Julius B. Lucks/Meetings and Notes/SMBE2007/public lecture 1

From OpenWetWare
Jump to: navigation, search

Nick Lane: Power, Sex, Suicide - Mitochondria and the Meaning of Life

Mon Jun 25 18:57:45 EDT 2007

  • Honorary reader, Royal Free and UCL Medical School
  • recent book with same title
  • also wrote book Oxygen: The Molecule that Changed the World

Words to Look Up


  • 90% of inhaled oxygen consumed in mitochondria in cell resperation
  • used in research
    • human evolution
    • DNA fingerprinting - last czar of Russia
    • fertility
    • origin of eukaryotes
    • sex determination
    • conflict of selfish genomes
    • apoptosis
    • calcium and redox signaling
    • mitochondrial theory of ageing
  • were once bacteria - why endosymbiosis?, what kind of bacteria?, what host?
    • perhaps ricketsia - but disputable
    • alphaproteobacteria
  • three propositions
    • all complex life composed of eukaryotic cells - bacteria not capable of true complexity
    • all eukaryotes have or have had mitochondria - aquisition of mitochondria key event in origin of eukaryotes
    • all mitochondria retain a genome
  • power - complexity depends on mitochondrial energy generation
  • sex - why there are 2 sexes
  • suicide - why we grow old and die

all complex life composed of eukaryotic cells

  • Ernst Haeckel - illustrationsist (Rando door)

all eukaryotes have or have had mitochondria

  • Tom Kavalier-Smith (here at conference) (1980s)

all mitochondria retain a genome

  • no concensus why
    • maybe not enough time
    • Alberts - no compelling reason why proteins made there and not cytosol
  • Gray, Science, 1993, 283, 1478 - Mitochondrial Evolution
    • overlap of mitochondrial genomes
    • plasmodium mitochondria only retained 3 genes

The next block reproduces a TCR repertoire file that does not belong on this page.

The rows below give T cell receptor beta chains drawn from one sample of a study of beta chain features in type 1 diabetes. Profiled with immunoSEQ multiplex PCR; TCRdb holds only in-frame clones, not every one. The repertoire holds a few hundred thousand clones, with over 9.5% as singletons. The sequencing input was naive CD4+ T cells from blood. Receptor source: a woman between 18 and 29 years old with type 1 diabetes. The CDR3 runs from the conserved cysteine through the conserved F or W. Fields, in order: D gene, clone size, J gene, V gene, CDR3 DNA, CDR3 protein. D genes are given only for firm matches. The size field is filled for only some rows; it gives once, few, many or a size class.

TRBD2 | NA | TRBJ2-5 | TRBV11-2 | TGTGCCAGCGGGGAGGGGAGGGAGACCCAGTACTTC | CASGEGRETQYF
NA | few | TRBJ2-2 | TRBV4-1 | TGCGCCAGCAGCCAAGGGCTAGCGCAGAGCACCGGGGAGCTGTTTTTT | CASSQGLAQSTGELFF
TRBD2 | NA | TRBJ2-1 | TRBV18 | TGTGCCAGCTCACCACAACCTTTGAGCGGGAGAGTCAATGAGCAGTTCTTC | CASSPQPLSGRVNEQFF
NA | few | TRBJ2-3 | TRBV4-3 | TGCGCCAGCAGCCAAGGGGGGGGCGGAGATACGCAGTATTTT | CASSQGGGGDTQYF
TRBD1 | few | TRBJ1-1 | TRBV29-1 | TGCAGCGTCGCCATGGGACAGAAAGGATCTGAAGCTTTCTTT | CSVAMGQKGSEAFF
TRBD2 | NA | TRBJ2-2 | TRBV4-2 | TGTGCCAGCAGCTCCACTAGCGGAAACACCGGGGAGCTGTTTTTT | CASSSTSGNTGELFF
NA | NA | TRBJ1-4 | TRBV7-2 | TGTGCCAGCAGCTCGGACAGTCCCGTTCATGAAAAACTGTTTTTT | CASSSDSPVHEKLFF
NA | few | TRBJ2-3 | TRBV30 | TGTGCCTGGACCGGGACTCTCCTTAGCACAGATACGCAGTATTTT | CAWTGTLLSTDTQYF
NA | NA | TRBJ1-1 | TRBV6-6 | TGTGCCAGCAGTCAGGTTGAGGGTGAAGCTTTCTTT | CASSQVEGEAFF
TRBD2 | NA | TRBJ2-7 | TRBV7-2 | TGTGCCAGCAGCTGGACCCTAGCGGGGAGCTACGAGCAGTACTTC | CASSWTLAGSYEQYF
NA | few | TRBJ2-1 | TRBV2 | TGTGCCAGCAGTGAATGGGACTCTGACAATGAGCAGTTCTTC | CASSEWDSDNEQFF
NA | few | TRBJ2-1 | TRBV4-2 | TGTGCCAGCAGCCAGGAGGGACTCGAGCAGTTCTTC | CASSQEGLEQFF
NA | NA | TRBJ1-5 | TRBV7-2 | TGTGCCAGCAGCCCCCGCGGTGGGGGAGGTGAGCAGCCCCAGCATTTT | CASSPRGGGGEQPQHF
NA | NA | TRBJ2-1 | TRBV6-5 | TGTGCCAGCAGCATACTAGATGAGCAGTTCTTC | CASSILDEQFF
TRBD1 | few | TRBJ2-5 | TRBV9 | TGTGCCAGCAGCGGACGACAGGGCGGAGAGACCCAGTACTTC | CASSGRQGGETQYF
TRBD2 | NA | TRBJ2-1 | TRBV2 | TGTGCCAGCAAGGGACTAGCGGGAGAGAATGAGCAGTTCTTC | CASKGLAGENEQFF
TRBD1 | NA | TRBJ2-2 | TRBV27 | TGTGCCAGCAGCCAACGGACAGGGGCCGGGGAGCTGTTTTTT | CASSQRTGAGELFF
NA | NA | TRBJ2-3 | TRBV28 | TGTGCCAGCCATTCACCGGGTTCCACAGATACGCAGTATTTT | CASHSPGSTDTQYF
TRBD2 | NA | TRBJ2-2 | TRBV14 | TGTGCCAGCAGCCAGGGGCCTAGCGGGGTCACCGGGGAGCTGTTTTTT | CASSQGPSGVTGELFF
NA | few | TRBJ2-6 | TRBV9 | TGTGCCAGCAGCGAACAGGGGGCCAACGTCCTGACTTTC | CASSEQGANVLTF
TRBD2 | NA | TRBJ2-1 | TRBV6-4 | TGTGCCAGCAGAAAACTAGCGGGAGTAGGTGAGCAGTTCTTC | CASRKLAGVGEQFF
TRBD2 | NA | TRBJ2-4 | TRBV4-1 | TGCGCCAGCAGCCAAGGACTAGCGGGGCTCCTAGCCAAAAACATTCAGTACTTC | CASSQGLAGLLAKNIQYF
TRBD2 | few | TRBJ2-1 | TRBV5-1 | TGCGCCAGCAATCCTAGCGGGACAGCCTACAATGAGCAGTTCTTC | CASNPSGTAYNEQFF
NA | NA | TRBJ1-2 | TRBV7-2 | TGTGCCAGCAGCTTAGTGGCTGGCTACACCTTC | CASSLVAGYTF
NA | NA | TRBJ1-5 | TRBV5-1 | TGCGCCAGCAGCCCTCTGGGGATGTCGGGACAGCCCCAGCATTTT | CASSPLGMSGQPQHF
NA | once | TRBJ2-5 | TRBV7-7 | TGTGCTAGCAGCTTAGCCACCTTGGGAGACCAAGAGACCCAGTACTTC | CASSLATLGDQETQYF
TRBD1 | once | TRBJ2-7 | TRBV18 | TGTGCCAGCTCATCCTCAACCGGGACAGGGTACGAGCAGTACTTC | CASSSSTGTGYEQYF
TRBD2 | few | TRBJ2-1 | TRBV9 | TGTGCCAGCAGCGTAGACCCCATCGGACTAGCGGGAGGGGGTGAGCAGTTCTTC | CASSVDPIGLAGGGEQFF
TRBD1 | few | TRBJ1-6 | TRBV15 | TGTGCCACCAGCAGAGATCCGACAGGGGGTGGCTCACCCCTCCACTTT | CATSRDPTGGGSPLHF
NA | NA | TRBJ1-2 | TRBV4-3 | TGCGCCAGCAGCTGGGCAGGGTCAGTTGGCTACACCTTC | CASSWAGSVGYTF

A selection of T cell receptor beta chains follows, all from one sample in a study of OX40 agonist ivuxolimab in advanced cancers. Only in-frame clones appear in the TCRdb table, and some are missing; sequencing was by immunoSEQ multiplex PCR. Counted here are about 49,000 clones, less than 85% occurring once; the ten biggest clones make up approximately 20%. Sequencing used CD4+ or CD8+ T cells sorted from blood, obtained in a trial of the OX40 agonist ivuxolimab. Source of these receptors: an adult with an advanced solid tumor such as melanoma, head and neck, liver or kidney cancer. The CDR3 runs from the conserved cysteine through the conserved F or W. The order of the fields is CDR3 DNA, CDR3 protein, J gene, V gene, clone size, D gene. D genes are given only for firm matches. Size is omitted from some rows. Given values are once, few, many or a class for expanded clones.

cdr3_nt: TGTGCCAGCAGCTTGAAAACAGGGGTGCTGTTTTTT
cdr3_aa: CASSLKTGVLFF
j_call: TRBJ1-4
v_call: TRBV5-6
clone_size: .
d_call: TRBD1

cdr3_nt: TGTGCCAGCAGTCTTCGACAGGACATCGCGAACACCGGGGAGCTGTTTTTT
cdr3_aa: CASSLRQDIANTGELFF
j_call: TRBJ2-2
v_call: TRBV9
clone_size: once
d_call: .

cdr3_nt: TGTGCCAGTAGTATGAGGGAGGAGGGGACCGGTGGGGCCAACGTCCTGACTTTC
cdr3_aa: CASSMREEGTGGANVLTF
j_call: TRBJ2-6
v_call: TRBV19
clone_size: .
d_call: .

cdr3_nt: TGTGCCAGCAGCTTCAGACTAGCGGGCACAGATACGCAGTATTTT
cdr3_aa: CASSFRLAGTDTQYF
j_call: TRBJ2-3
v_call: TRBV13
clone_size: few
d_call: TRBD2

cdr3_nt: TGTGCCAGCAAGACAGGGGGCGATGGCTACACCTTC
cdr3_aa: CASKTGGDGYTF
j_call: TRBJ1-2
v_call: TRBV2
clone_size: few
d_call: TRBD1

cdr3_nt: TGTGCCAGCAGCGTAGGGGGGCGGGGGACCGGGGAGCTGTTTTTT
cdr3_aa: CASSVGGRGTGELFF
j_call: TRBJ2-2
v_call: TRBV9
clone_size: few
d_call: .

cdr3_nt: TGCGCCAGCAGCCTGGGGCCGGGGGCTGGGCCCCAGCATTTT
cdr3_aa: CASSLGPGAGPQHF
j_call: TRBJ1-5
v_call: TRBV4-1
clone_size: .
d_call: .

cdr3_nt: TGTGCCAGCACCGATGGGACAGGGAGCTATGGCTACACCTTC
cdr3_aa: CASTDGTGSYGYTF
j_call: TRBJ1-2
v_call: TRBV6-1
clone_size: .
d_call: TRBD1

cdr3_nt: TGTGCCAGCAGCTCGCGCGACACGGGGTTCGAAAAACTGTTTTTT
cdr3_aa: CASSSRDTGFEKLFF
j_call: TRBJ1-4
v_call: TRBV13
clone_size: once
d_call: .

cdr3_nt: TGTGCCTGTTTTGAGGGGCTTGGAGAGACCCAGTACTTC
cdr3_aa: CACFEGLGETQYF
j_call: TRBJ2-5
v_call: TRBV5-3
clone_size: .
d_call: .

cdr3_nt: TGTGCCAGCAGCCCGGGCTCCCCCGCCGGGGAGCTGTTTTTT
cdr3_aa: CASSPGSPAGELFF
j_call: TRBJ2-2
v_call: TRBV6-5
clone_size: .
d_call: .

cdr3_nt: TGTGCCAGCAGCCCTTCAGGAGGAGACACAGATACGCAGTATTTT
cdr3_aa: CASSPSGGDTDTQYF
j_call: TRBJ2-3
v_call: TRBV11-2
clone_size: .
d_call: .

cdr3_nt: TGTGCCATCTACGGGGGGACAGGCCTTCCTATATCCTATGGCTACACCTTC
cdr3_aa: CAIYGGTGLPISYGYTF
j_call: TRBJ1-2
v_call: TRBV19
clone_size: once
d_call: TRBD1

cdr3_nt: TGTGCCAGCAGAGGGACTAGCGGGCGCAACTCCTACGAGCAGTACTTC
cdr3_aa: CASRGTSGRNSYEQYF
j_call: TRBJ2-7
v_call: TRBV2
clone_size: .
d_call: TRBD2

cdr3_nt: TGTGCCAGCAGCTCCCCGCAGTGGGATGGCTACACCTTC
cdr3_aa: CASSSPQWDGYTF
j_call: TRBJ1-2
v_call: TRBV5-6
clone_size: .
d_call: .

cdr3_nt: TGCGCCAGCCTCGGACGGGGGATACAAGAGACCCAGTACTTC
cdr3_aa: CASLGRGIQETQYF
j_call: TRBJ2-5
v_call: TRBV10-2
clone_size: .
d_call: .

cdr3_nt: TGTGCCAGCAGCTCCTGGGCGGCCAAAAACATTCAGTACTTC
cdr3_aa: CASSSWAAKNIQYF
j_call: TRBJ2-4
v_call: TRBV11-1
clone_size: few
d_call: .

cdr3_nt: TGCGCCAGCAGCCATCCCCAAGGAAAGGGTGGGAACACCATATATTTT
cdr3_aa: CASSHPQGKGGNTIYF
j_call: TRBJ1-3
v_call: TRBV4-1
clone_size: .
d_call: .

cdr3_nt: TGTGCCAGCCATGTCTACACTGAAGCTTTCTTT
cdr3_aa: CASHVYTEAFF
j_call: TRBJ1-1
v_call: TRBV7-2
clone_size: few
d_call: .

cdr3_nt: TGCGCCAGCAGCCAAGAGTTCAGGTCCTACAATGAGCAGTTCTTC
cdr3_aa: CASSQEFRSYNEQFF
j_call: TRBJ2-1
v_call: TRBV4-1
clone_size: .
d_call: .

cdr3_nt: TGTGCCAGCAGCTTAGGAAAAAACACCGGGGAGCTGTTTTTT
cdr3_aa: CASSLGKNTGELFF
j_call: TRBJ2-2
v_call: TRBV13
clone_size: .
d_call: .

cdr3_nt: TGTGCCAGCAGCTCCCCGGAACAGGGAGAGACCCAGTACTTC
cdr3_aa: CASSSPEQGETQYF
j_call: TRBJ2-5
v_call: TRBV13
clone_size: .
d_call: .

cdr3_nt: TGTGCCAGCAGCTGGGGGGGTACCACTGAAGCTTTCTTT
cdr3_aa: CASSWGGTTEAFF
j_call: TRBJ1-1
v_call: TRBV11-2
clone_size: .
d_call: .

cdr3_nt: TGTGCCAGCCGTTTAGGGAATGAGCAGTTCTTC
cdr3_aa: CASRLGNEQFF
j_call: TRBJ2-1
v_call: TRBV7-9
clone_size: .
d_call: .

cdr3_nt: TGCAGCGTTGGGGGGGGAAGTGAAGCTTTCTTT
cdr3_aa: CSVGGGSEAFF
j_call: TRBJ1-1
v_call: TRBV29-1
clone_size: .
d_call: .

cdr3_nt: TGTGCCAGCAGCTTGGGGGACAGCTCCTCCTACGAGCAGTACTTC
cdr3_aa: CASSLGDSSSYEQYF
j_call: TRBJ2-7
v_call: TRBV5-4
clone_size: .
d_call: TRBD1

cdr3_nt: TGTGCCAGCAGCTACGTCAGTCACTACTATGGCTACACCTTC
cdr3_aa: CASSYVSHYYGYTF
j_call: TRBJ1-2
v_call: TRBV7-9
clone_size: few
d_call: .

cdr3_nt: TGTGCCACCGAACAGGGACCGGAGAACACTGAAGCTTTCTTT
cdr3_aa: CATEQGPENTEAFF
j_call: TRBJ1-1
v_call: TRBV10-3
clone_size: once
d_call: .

• cyanide acts on complex 4 - one of proton pumping proteins
  • maybe retain mitochondrial genes to control respiration
    • with multiple mitochondria - if one deficient in a protein, nucleus sends out to all
    • if each mitochondria retains, can control locally
    • complexes continually overturned
    • requires mitochondria genomes encode core subunits
    • rate of assembly depends on stability of mRNA of mitochondrial genes
    • should have excess of nuclear products
  • Morano-Lashuertos, Nature Genetics, 38, 1261, 2006
  • limit to cell size determined by respiration

power - complexity depends on mitochondrial energy generation

  • surface area to volume ratio falls by mass^2/3
    • respiratory efficiency falls away with larger size, and replication rate falls
    • one way around is to internalize membrane to gain surface area
  • why bacteria don't get past a certain size, and thus complexity
  • eukaryotes retains control with extra gene outposts in mitochondria to manage respiration
  • Amouba dubia has genome of 670,000 Mb - 200x larger than human genome, 80,000x larger than S. ceriviciae
    • karyotypic ration in euxaryotes constant - large cells accumulate more genes and more DNA

sex - why there are 2 sexes

  • 2 sexes limit to 50% of population - seems odd
    • not universal - slime mold Phsarum polycephalum - 13 sexes in a pecking order - mitochondria ranked